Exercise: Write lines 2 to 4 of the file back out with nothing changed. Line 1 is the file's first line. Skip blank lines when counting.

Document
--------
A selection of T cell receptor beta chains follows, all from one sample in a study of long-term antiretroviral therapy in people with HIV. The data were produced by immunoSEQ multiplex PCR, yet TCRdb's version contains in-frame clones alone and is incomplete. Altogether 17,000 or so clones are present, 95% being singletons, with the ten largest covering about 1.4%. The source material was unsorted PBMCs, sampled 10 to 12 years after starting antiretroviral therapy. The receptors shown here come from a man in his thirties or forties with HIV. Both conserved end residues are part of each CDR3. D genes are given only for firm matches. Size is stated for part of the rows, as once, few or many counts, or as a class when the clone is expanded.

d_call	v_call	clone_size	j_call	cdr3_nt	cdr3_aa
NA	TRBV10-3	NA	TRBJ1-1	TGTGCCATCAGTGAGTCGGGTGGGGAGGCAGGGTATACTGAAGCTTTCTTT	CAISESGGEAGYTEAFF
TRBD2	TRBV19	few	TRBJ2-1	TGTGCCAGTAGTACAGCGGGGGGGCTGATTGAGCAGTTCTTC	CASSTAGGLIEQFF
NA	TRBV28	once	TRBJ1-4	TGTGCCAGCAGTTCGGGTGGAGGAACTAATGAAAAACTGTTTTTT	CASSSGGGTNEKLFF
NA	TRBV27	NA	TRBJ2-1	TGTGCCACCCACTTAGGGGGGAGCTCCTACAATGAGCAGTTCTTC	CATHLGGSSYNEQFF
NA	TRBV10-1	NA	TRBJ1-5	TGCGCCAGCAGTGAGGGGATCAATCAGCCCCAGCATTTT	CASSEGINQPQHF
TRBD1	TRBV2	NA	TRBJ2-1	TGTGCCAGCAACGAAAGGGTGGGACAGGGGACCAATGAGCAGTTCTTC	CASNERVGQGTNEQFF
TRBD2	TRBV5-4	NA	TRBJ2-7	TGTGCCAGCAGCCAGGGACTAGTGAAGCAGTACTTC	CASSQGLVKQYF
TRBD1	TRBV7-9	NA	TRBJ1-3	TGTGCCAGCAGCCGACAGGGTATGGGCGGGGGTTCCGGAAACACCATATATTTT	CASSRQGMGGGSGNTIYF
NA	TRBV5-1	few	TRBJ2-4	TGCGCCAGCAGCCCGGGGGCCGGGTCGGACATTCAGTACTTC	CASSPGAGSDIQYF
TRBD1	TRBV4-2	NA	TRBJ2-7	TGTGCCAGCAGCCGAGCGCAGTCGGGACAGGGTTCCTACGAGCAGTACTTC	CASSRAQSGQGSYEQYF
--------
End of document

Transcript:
d_call	v_call	clone_size	j_call	cdr3_nt	cdr3_aa
NA	TRBV10-3	NA	TRBJ1-1	TGTGCCATCAGTGAGTCGGGTGGGGAGGCAGGGTATACTGAAGCTTTCTTT	CAISESGGEAGYTEAFF
TRBD2	TRBV19	few	TRBJ2-1	TGTGCCAGTAGTACAGCGGGGGGGCTGATTGAGCAGTTCTTC	CASSTAGGLIEQFF